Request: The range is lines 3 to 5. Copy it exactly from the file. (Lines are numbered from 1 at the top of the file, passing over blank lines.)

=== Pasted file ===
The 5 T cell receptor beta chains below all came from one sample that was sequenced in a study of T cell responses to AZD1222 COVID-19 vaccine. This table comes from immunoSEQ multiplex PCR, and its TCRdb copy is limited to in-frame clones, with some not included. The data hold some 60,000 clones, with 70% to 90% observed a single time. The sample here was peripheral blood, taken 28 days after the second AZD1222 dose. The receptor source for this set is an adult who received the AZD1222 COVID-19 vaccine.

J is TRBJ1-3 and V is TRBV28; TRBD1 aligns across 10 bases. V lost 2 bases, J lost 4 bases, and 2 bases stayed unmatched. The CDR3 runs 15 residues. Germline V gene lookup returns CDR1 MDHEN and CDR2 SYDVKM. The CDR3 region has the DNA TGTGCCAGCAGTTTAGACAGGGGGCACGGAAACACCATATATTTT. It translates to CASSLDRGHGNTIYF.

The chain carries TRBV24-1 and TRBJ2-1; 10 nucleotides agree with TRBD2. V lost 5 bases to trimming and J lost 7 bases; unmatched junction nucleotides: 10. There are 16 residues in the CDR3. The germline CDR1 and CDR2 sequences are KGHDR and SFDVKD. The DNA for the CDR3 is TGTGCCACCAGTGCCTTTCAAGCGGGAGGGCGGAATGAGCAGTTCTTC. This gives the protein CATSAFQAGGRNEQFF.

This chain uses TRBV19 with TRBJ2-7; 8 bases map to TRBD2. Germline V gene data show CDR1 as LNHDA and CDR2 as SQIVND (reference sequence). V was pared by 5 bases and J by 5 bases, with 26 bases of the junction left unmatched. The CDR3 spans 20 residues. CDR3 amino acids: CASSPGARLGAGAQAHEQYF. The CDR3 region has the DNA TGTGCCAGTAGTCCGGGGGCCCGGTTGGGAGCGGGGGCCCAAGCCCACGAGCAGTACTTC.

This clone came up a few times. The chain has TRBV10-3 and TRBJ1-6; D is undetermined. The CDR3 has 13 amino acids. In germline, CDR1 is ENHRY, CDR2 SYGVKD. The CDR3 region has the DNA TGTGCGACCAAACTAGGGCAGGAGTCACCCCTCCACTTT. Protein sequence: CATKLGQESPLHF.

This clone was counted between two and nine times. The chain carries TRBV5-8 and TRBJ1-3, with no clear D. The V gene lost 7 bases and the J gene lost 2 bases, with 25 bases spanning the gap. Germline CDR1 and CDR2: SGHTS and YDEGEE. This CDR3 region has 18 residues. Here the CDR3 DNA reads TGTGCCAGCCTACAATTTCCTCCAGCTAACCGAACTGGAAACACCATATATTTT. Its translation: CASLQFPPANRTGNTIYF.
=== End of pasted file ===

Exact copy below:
The chain carries TRBV24-1 and TRBJ2-1; 10 nucleotides agree with TRBD2. V lost 5 bases to trimming and J lost 7 bases; unmatched junction nucleotides: 10. There are 16 residues in the CDR3. The germline CDR1 and CDR2 sequences are KGHDR and SFDVKD. The DNA for the CDR3 is TGTGCCACCAGTGCCTTTCAAGCGGGAGGGCGGAATGAGCAGTTCTTC. This gives the protein CATSAFQAGGRNEQFF.

This chain uses TRBV19 with TRBJ2-7; 8 bases map to TRBD2. Germline V gene data show CDR1 as LNHDA and CDR2 as SQIVND (reference sequence). V was pared by 5 bases and J by 5 bases, with 26 bases of the junction left unmatched. The CDR3 spans 20 residues. CDR3 amino acids: CASSPGARLGAGAQAHEQYF. The CDR3 region has the DNA TGTGCCAGTAGTCCGGGGGCCCGGTTGGGAGCGGGGGCCCAAGCCCACGAGCAGTACTTC.

This clone came up a few times. The chain has TRBV10-3 and TRBJ1-6; D is undetermined. The CDR3 has 13 amino acids. In germline, CDR1 is ENHRY, CDR2 SYGVKD. The CDR3 region has the DNA TGTGCGACCAAACTAGGGCAGGAGTCACCCCTCCACTTT. Protein sequence: CATKLGQESPLHF.